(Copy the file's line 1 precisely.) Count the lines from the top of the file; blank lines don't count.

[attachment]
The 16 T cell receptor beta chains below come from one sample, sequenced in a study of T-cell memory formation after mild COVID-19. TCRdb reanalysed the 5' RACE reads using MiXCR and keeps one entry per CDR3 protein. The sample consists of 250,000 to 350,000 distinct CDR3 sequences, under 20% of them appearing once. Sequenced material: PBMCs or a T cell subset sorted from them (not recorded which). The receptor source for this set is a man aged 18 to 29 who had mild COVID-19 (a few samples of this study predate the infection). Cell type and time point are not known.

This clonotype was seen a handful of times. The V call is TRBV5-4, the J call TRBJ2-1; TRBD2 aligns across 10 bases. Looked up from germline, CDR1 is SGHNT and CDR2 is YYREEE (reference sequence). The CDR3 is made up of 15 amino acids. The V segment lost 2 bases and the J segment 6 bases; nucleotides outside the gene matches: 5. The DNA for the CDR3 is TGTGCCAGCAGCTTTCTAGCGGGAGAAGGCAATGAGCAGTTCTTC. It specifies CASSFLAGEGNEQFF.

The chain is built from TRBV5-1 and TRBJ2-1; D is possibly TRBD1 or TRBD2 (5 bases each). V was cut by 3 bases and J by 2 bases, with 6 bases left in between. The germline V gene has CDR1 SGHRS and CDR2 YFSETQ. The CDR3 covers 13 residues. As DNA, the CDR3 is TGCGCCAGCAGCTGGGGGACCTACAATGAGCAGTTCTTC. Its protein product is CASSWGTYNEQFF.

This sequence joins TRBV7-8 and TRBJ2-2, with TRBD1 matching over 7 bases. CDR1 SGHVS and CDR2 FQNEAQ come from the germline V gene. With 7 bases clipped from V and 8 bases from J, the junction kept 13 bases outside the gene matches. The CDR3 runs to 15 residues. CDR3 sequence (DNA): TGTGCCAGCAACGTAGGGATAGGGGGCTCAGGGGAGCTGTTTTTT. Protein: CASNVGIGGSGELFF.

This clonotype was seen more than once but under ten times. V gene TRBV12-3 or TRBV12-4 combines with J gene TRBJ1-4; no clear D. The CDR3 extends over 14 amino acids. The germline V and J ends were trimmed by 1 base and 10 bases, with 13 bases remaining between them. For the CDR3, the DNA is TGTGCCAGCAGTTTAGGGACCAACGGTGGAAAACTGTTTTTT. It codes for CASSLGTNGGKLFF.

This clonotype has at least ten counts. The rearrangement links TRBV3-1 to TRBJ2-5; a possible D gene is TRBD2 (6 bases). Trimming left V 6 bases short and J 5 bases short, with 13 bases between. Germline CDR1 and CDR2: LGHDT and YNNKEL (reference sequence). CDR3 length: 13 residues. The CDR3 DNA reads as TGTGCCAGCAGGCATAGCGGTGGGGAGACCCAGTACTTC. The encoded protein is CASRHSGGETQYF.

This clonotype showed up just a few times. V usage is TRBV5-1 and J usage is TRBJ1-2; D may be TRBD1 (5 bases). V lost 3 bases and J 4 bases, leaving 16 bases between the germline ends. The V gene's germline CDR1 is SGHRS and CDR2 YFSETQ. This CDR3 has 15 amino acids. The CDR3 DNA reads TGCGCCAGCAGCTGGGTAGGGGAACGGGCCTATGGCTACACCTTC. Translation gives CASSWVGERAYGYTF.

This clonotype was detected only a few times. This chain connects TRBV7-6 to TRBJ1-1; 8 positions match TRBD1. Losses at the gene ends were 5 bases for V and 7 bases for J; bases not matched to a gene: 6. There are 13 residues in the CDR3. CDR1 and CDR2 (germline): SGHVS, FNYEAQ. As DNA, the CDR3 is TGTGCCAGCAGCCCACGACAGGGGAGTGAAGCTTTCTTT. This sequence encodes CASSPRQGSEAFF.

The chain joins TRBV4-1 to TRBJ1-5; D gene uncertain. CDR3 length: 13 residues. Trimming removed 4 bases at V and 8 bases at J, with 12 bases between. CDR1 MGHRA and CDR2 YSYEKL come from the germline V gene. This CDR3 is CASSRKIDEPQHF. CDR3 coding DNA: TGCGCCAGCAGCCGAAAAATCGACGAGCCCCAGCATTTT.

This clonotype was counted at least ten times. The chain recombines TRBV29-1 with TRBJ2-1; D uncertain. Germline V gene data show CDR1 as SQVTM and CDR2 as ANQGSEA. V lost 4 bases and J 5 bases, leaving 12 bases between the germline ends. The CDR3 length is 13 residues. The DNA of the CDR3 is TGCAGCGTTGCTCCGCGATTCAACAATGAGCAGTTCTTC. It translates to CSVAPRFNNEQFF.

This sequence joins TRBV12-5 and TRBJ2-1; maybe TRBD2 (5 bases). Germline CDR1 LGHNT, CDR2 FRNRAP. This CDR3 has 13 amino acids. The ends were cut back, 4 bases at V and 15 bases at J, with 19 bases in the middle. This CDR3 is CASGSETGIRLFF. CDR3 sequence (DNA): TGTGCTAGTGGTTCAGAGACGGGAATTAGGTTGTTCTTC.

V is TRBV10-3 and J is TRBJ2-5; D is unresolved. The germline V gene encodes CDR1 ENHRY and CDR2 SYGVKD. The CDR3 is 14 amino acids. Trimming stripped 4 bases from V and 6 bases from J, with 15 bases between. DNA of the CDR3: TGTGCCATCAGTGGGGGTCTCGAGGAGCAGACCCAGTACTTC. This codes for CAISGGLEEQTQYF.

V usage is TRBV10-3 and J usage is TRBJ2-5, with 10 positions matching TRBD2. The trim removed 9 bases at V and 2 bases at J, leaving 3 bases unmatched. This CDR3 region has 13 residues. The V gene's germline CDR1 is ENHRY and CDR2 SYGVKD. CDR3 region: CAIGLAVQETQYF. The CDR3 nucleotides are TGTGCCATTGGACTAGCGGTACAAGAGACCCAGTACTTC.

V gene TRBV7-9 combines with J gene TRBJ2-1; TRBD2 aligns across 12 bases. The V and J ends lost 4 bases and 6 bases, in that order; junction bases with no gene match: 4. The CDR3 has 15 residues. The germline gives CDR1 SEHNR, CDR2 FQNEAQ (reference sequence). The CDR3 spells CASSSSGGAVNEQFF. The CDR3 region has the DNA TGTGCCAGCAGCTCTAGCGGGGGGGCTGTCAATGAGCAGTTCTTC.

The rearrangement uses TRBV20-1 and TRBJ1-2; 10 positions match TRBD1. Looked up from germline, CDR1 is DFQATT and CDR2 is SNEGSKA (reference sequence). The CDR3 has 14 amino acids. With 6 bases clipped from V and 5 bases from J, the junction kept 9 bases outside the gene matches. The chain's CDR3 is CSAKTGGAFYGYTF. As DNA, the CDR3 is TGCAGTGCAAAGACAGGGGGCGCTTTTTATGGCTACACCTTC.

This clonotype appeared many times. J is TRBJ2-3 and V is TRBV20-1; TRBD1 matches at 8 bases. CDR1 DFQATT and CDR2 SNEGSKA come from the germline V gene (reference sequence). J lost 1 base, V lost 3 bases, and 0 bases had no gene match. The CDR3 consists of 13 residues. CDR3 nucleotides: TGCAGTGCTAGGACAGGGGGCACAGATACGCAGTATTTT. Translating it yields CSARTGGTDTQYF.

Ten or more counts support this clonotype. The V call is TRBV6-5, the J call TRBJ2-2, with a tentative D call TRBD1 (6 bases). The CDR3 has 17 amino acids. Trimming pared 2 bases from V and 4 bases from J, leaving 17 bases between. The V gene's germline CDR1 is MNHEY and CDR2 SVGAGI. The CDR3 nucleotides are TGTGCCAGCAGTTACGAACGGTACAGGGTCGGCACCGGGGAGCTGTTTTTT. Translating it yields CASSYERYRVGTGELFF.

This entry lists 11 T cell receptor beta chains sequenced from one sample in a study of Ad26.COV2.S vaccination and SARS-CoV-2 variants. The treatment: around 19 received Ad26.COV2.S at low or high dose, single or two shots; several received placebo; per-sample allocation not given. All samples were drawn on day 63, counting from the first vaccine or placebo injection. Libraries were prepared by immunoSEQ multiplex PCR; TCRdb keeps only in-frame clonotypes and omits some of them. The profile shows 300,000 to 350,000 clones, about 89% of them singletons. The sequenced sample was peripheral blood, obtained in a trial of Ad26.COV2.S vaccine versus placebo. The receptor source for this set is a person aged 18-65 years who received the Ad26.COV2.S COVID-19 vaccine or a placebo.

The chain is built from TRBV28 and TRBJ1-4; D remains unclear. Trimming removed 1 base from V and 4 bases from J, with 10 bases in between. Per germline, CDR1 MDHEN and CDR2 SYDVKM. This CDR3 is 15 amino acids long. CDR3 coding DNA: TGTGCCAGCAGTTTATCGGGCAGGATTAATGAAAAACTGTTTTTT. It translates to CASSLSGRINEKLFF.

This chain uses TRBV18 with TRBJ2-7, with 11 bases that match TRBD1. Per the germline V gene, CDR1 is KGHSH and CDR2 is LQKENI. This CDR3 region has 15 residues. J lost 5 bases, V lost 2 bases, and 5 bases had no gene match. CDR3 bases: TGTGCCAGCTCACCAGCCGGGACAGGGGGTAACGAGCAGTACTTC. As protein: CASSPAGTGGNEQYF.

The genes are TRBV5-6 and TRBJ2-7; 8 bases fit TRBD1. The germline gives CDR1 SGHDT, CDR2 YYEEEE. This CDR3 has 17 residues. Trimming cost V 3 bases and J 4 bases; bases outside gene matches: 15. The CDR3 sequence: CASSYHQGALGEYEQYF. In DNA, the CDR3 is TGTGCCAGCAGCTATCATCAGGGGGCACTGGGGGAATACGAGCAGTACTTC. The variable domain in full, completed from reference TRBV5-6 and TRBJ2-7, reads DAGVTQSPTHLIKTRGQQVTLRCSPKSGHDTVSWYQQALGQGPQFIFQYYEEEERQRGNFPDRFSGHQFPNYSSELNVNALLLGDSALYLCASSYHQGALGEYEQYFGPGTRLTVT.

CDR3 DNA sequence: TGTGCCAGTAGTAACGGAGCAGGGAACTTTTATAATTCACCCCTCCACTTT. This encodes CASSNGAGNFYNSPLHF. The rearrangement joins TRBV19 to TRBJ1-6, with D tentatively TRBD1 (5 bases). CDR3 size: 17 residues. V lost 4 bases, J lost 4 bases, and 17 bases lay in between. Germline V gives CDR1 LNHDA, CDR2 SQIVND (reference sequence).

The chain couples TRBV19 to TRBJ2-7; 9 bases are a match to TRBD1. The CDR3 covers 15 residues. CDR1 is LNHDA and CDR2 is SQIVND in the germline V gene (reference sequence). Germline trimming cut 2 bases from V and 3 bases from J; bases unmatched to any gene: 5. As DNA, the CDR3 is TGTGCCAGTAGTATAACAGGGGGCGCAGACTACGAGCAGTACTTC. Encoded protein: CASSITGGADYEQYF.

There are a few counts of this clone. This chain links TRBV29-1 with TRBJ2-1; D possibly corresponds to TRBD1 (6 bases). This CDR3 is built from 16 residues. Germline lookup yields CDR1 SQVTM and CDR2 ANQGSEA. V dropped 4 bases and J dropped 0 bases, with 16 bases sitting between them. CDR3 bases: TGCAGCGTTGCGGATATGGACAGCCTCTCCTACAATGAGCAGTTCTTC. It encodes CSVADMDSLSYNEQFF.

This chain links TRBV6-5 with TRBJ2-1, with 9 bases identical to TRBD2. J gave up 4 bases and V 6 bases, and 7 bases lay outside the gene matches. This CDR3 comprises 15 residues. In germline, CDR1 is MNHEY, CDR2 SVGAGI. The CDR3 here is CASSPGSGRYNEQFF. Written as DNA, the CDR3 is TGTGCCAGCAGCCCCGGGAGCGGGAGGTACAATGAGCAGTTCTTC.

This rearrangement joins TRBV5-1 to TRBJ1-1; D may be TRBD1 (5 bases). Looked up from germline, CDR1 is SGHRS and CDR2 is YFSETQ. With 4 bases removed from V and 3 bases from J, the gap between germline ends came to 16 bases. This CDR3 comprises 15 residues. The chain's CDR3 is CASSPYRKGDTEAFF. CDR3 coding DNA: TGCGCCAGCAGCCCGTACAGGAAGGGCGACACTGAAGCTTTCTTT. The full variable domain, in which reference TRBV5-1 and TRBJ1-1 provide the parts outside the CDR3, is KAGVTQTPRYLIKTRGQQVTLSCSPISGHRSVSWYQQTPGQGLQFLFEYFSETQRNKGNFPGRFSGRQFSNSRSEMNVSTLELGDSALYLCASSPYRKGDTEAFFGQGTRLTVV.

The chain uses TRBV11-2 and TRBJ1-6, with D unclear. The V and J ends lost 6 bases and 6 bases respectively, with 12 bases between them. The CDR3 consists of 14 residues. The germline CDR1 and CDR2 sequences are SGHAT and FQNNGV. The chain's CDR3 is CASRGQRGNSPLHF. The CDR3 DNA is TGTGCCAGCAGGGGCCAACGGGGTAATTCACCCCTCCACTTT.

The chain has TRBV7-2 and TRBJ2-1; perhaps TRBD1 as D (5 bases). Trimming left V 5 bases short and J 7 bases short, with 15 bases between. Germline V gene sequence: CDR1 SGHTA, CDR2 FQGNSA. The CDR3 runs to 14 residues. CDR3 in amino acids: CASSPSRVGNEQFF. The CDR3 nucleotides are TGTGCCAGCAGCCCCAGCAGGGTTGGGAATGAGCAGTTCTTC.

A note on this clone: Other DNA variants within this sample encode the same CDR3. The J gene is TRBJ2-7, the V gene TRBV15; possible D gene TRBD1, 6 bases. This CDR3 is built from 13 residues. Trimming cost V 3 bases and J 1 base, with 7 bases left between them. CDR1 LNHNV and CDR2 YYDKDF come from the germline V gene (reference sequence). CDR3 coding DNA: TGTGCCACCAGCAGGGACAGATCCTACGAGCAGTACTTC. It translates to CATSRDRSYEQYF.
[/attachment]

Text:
The 16 T cell receptor beta chains below come from one sample, sequenced in a study of T-cell memory formation after mild COVID-19. TCRdb reanalysed the 5' RACE reads using MiXCR and keeps one entry per CDR3 protein. The sample consists of 250,000 to 350,000 distinct CDR3 sequences, under 20% of them appearing once. Sequenced material: PBMCs or a T cell subset sorted from them (not recorded which). The receptor source for this set is a man aged 18 to 29 who had mild COVID-19 (a few samples of this study predate the infection). Cell type and time point are not known.